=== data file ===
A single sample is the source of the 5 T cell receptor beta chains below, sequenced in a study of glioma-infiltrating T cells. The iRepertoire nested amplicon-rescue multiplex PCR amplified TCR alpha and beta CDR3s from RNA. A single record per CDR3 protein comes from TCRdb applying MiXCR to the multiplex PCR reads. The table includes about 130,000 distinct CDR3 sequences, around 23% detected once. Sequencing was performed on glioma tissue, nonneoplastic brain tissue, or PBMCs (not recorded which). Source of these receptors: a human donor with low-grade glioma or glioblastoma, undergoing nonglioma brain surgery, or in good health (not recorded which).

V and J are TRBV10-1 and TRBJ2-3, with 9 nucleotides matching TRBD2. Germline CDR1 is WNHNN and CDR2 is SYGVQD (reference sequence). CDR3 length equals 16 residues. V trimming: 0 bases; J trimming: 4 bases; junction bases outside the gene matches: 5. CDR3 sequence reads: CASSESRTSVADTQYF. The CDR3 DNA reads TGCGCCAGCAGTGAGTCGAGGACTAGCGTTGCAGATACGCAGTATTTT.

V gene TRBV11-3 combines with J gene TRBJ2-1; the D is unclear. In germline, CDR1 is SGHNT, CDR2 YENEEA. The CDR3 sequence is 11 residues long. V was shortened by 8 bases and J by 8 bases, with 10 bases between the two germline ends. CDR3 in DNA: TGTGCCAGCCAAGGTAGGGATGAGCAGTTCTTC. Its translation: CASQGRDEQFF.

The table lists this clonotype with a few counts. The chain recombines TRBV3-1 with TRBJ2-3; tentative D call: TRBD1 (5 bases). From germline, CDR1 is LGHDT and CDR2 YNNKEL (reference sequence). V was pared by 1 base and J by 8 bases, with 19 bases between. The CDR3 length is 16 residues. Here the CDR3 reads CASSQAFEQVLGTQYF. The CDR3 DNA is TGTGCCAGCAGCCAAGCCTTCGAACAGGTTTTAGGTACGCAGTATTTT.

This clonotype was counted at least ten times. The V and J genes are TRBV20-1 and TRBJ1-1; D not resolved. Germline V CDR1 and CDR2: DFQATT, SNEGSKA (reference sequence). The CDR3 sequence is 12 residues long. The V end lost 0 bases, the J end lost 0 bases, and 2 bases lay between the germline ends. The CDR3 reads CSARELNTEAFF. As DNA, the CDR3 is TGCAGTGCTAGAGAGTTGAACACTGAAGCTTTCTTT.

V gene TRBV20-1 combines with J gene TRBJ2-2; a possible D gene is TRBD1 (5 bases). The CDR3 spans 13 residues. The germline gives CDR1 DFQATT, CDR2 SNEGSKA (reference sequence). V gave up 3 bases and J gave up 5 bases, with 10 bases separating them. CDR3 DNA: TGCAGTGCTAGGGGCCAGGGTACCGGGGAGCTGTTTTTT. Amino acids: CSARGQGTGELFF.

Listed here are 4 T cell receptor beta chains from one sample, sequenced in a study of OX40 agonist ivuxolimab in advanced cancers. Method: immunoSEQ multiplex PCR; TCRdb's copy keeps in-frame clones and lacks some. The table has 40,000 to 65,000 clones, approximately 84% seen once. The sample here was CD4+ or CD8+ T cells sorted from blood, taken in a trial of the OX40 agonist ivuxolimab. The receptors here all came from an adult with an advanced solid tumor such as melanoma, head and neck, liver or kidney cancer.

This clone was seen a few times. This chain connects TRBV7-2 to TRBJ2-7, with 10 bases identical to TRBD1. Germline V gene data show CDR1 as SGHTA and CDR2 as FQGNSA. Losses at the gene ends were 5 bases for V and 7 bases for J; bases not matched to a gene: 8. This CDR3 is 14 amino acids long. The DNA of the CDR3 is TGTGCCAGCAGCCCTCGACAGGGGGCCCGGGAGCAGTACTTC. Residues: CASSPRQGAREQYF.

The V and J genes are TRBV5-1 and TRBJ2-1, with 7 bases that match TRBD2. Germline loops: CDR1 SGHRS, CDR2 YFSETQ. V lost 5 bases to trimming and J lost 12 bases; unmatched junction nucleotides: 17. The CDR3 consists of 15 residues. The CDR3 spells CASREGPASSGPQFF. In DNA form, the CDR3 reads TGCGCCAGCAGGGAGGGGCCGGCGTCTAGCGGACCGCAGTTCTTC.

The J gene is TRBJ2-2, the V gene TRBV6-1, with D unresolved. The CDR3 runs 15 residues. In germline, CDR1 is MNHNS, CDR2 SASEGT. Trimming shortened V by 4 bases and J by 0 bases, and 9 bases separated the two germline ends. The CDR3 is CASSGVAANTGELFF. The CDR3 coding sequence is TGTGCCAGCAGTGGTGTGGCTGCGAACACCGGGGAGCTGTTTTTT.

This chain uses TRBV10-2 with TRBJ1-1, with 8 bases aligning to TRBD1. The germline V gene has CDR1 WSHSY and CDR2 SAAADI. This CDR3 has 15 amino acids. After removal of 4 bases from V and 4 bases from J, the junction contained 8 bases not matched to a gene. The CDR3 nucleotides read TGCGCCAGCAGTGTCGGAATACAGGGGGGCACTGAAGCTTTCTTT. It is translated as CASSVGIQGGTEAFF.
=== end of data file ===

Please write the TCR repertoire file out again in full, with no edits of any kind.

A single sample is the source of the 5 T cell receptor beta chains below, sequenced in a study of glioma-infiltrating T cells. The iRepertoire nested amplicon-rescue multiplex PCR amplified TCR alpha and beta CDR3s from RNA. A single record per CDR3 protein comes from TCRdb applying MiXCR to the multiplex PCR reads. The table includes about 130,000 distinct CDR3 sequences, around 23% detected once. Sequencing was performed on glioma tissue, nonneoplastic brain tissue, or PBMCs (not recorded which). Source of these receptors: a human donor with low-grade glioma or glioblastoma, undergoing nonglioma brain surgery, or in good health (not recorded which).

V and J are TRBV10-1 and TRBJ2-3, with 9 nucleotides matching TRBD2. Germline CDR1 is WNHNN and CDR2 is SYGVQD (reference sequence). CDR3 length equals 16 residues. V trimming: 0 bases; J trimming: 4 bases; junction bases outside the gene matches: 5. CDR3 sequence reads: CASSESRTSVADTQYF. The CDR3 DNA reads TGCGCCAGCAGTGAGTCGAGGACTAGCGTTGCAGATACGCAGTATTTT.

V gene TRBV11-3 combines with J gene TRBJ2-1; the D is unclear. In germline, CDR1 is SGHNT, CDR2 YENEEA. The CDR3 sequence is 11 residues long. V was shortened by 8 bases and J by 8 bases, with 10 bases between the two germline ends. CDR3 in DNA: TGTGCCAGCCAAGGTAGGGATGAGCAGTTCTTC. Its translation: CASQGRDEQFF.

The table lists this clonotype with a few counts. The chain recombines TRBV3-1 with TRBJ2-3; tentative D call: TRBD1 (5 bases). From germline, CDR1 is LGHDT and CDR2 YNNKEL (reference sequence). V was pared by 1 base and J by 8 bases, with 19 bases between. The CDR3 length is 16 residues. Here the CDR3 reads CASSQAFEQVLGTQYF. The CDR3 DNA is TGTGCCAGCAGCCAAGCCTTCGAACAGGTTTTAGGTACGCAGTATTTT.

This clonotype was counted at least ten times. The V and J genes are TRBV20-1 and TRBJ1-1; D not resolved. Germline V CDR1 and CDR2: DFQATT, SNEGSKA (reference sequence). The CDR3 sequence is 12 residues long. The V end lost 0 bases, the J end lost 0 bases, and 2 bases lay between the germline ends. The CDR3 reads CSARELNTEAFF. As DNA, the CDR3 is TGCAGTGCTAGAGAGTTGAACACTGAAGCTTTCTTT.

V gene TRBV20-1 combines with J gene TRBJ2-2; a possible D gene is TRBD1 (5 bases). The CDR3 spans 13 residues. The germline gives CDR1 DFQATT, CDR2 SNEGSKA (reference sequence). V gave up 3 bases and J gave up 5 bases, with 10 bases separating them. CDR3 DNA: TGCAGTGCTAGGGGCCAGGGTACCGGGGAGCTGTTTTTT. Amino acids: CSARGQGTGELFF.

Listed here are 4 T cell receptor beta chains from one sample, sequenced in a study of OX40 agonist ivuxolimab in advanced cancers. Method: immunoSEQ multiplex PCR; TCRdb's copy keeps in-frame clones and lacks some. The table has 40,000 to 65,000 clones, approximately 84% seen once. The sample here was CD4+ or CD8+ T cells sorted from blood, taken in a trial of the OX40 agonist ivuxolimab. The receptors here all came from an adult with an advanced solid tumor such as melanoma, head and neck, liver or kidney cancer.

This clone was seen a few times. This chain connects TRBV7-2 to TRBJ2-7, with 10 bases identical to TRBD1. Germline V gene data show CDR1 as SGHTA and CDR2 as FQGNSA. Losses at the gene ends were 5 bases for V and 7 bases for J; bases not matched to a gene: 8. This CDR3 is 14 amino acids long. The DNA of the CDR3 is TGTGCCAGCAGCCCTCGACAGGGGGCCCGGGAGCAGTACTTC. Residues: CASSPRQGAREQYF.

The V and J genes are TRBV5-1 and TRBJ2-1, with 7 bases that match TRBD2. Germline loops: CDR1 SGHRS, CDR2 YFSETQ. V lost 5 bases to trimming and J lost 12 bases; unmatched junction nucleotides: 17. The CDR3 consists of 15 residues. The CDR3 spells CASREGPASSGPQFF. In DNA form, the CDR3 reads TGCGCCAGCAGGGAGGGGCCGGCGTCTAGCGGACCGCAGTTCTTC.

The J gene is TRBJ2-2, the V gene TRBV6-1, with D unresolved. The CDR3 runs 15 residues. In germline, CDR1 is MNHNS, CDR2 SASEGT. Trimming shortened V by 4 bases and J by 0 bases, and 9 bases separated the two germline ends. The CDR3 is CASSGVAANTGELFF. The CDR3 coding sequence is TGTGCCAGCAGTGGTGTGGCTGCGAACACCGGGGAGCTGTTTTTT.

This chain uses TRBV10-2 with TRBJ1-1, with 8 bases aligning to TRBD1. The germline V gene has CDR1 WSHSY and CDR2 SAAADI. This CDR3 has 15 amino acids. After removal of 4 bases from V and 4 bases from J, the junction contained 8 bases not matched to a gene. The CDR3 nucleotides read TGCGCCAGCAGTGTCGGAATACAGGGGGGCACTGAAGCTTTCTTT. It is translated as CASSVGIQGGTEAFF.